Blog: No walk in the park


A walk in the forest with the kids proves hard work for Polly.

In an action perhaps not dissimilar to the lugging of coals to Newcastle, we banded together with two other bush-dwelling families the other week and shepherded our gaggle of children off on an overnight tramp into Puketi Forest.
Considering we live flanked by remote DoC reserves and the song of calling kiwis lulls our kids to sleep every night, a forest expedition may seem like over-egging the ‘nature-appreciation’ pudding, but there is something magical about venturing deeply into wilderness areas with a pack on your back. Now that our friends’ eldest children and Vita have all turned five, it seemed like a good time to add tramping to their lexicon.

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All the kids on the hut porch.

Anybody rattling up SH1 towards Kaitaia will have skirted the edge of Puketi Forest just north of Okaihau. Rising from the valley floor, its steep southern range runs parallel to the road like an immense and continuous barricade of wooded green. Occasional signposts mark gateways into the ancient forest, but those had barely registered for James and me each time we’d hurtled past at 100km/h, with some other destination in mind.
Then our friend Bernard landed a contract as a professional trapper for the Puketi Forest Trust, which is working to restore the area to a ‘living forest’ through pest control and the reintroduction of native birds. As well as his descriptions of towering Kauri and rare Kokako singing at dawn, Bernard told us he had keys to the trappers’ hut.
‘It’ll be a good walk in for the children,’ he said. ‘Around five hours. It’s a bit steep in places so we might have to carry the two-year-olds.’
The three two-year-olds were duly jammed into baby carriers and harnessed to their mothers’ shoulders while their fathers staggered like packhorses beneath gargantuan loads. The five-year-olds, clad in backpacks as light as butterfly wings, scampered off down the trail, shrieking and jostling to be at the front.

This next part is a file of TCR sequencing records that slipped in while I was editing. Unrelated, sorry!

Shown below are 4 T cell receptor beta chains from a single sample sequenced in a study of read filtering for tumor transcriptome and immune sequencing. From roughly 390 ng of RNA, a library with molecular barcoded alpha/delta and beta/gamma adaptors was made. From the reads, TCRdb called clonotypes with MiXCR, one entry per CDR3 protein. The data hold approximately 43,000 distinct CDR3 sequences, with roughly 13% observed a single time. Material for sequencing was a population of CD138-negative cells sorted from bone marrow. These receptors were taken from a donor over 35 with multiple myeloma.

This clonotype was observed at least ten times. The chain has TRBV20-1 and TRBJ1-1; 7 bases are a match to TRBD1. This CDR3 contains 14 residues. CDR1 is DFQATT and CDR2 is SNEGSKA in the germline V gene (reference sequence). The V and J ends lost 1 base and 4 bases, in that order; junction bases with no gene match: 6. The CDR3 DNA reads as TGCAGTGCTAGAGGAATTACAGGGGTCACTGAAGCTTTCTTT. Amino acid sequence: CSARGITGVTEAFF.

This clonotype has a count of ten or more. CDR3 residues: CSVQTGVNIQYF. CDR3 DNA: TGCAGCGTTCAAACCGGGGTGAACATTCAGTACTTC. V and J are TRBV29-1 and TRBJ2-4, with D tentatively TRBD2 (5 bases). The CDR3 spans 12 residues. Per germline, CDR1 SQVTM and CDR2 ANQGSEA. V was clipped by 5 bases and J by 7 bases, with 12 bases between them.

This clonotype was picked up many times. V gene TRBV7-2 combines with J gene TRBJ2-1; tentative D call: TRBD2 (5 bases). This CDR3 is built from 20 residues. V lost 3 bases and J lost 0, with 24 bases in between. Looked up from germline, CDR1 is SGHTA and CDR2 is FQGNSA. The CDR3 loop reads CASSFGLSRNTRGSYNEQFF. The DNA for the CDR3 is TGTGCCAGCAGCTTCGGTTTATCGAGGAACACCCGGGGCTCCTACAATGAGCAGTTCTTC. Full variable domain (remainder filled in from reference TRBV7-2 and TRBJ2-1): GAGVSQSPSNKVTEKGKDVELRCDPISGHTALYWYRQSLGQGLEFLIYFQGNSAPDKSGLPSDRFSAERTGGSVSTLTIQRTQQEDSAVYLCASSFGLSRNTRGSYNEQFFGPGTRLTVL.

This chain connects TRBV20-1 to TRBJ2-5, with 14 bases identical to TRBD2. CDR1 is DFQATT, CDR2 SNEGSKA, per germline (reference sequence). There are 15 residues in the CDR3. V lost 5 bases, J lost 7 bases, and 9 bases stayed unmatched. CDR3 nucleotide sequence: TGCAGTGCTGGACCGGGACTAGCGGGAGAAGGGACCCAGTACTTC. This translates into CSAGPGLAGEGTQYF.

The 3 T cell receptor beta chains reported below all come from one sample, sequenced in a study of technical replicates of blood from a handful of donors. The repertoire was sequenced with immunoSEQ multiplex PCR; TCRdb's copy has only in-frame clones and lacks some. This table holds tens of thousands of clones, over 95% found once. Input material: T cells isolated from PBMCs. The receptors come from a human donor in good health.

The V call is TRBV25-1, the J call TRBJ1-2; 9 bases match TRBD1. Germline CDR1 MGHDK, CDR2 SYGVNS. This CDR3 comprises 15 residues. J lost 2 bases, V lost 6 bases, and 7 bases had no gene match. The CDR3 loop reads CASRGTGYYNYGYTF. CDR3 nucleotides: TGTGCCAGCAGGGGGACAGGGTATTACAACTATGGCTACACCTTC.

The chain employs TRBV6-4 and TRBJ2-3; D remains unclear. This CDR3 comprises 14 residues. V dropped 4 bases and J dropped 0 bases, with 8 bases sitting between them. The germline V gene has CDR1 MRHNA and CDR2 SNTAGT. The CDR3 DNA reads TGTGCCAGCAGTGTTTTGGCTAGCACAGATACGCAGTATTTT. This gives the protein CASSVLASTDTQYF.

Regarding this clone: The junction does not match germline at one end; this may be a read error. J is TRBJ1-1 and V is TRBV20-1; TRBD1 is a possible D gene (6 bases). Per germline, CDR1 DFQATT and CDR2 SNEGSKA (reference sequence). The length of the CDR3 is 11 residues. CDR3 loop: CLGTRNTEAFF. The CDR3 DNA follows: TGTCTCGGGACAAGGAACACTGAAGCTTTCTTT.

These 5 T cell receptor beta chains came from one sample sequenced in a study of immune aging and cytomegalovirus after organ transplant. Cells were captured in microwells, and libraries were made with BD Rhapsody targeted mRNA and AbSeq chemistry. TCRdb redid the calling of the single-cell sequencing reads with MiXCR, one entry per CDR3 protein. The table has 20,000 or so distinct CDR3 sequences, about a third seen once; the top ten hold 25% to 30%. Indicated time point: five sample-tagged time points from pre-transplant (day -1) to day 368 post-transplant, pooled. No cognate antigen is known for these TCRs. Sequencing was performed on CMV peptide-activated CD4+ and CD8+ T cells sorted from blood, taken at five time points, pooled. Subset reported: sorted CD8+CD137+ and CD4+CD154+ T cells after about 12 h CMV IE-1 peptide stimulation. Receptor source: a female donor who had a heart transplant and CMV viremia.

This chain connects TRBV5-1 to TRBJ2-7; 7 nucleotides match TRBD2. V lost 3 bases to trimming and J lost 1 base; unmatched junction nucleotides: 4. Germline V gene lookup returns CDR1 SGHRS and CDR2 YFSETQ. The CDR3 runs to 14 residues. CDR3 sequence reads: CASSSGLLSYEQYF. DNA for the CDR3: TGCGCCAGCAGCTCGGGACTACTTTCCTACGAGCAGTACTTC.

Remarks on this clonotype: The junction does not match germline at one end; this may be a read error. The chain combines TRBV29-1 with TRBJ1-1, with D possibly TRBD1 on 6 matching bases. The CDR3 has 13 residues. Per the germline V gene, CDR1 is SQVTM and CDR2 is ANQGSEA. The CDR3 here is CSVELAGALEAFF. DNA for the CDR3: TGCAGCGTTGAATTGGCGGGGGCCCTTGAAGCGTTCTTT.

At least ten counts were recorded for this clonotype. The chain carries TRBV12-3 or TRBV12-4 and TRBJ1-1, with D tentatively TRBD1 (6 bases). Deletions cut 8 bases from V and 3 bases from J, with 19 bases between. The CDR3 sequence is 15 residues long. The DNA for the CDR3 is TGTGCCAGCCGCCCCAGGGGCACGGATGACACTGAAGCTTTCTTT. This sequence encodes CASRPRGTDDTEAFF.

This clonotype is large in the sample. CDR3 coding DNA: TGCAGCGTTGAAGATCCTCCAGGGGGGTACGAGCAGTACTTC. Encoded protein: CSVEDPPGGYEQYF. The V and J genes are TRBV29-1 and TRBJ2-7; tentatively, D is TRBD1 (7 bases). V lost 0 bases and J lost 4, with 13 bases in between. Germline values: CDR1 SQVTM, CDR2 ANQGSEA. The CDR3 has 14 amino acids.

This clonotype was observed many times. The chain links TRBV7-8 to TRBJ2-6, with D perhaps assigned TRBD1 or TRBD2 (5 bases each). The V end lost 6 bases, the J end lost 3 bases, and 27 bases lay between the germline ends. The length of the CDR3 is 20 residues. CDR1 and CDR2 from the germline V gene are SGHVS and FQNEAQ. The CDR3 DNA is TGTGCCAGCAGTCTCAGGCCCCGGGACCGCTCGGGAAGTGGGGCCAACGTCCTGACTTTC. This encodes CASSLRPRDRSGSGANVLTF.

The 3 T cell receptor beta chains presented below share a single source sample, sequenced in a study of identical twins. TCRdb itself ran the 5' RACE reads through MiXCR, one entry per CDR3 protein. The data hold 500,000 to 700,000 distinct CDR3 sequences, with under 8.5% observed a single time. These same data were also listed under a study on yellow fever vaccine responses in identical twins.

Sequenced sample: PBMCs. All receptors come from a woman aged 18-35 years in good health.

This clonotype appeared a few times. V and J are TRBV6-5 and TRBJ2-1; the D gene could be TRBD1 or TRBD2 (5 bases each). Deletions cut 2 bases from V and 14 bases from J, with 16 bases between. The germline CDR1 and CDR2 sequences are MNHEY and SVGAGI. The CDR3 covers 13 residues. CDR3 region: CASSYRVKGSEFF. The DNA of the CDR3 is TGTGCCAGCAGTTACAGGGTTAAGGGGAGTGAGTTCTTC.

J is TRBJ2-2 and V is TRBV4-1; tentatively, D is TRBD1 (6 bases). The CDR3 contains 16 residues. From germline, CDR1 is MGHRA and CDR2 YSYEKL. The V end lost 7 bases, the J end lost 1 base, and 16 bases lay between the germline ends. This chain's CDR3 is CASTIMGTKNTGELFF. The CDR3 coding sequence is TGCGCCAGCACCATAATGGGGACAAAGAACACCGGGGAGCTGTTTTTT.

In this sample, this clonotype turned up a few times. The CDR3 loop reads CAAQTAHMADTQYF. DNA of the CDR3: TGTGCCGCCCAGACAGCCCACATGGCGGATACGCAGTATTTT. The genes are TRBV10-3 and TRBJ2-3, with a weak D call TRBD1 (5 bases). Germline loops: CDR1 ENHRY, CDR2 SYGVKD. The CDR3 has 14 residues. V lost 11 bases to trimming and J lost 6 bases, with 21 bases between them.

Their high-spirited performance was sustained for an admirable six hours of clambering up and down steep spurs, but it was the forest itself that drew the day’s highest praise, with its stands of giant Kauri rising like organic skyscrapers from the leaf-litter below.

 Friends Bernard, Toyah and Dylan hugging a kauri.

Friends Bernard, Toyah and Dylan hugging a kauri.

Spanning 15,000 hectares and merging into adjacent Omahuta Forest, Puketi is one of Northland’s largest tracts of native forest and home to more than 370 recorded plant species.
Like crossing different neighbourhoods in a city, we trudged through distinct ecosystems including stands of kauri, podocarp and hardwood trees, as well as bizarre Dr Suess-like forests of ferns and swampy hollows. The frequent stops necessary to accommodate children’s little legs were a pleasure; we stood about marvelling at the girth of ancient Totaras, Rimus, Rata and Puriri while toddling two-year-olds wrestled their way through supplejack vines on the track.
That night, after six over-excited children had finally receded into sleep; we sat on the porch of the hut, wrapped in sleeping bags as the forest exhaled its cold, mossy breath and starlight glinted sharply above, and we congratulated ourselves on the hike.
‘Let’s do another one soon,’ we agreed.
However, Sunday’s dawn chorus rang not with Kokako and Tui but instead with the disheartened whines of children who were tired and tearful as we cajoled them down the ridge on a different route out.
The Kauri forest we passed through was primaeval and breathtakingly beautiful but two-year-old Zen wasn’t in the mood for trees any more. Sick of his place on my shoulders but refusing to walk, he kept any birdlife at bay with his outraged bellows while I marched on with gritted teeth.

Zen on the forest floor.

Zen on the forest floor.

When we finally emerged from the bush after a seven-hour trek, we found ourselves on the banks of a pristine river flowing like liquid glass over its stony bed.
Sinking tiredly onto rocks while the menfolk headed off to retrieve our cars, we mothers sat in silence as the reviving children scuttled off to play by the water.
Nobody mentioned future tramps at the time, but minds are funny things. As the pain and weariness have subsided, memories of forest magic have once again come to the fore and we’re tentatively planning the next overnight excursion. Only Zen needs persuading. Asked for his thoughts on the matter, he emphatically retorts, ‘No! Yucky walk.’
Given that ‘no’ is his go-to word for most things in life at present, I’m sure he’ll come round.
A trip to Puketi Forest is highly recommended to anyone in its vicinity this summer. As well as stunning forest trails, swimming holes and diverse plant life, it is home to Te Tangi o te Tui Puketi, the fourth largest living Kauri tree in the world with a height of 50.9 m. Day walks are accessible from SH10 and SH1. See www.puketi.org.nz or www.doc.govt.nz for more information.

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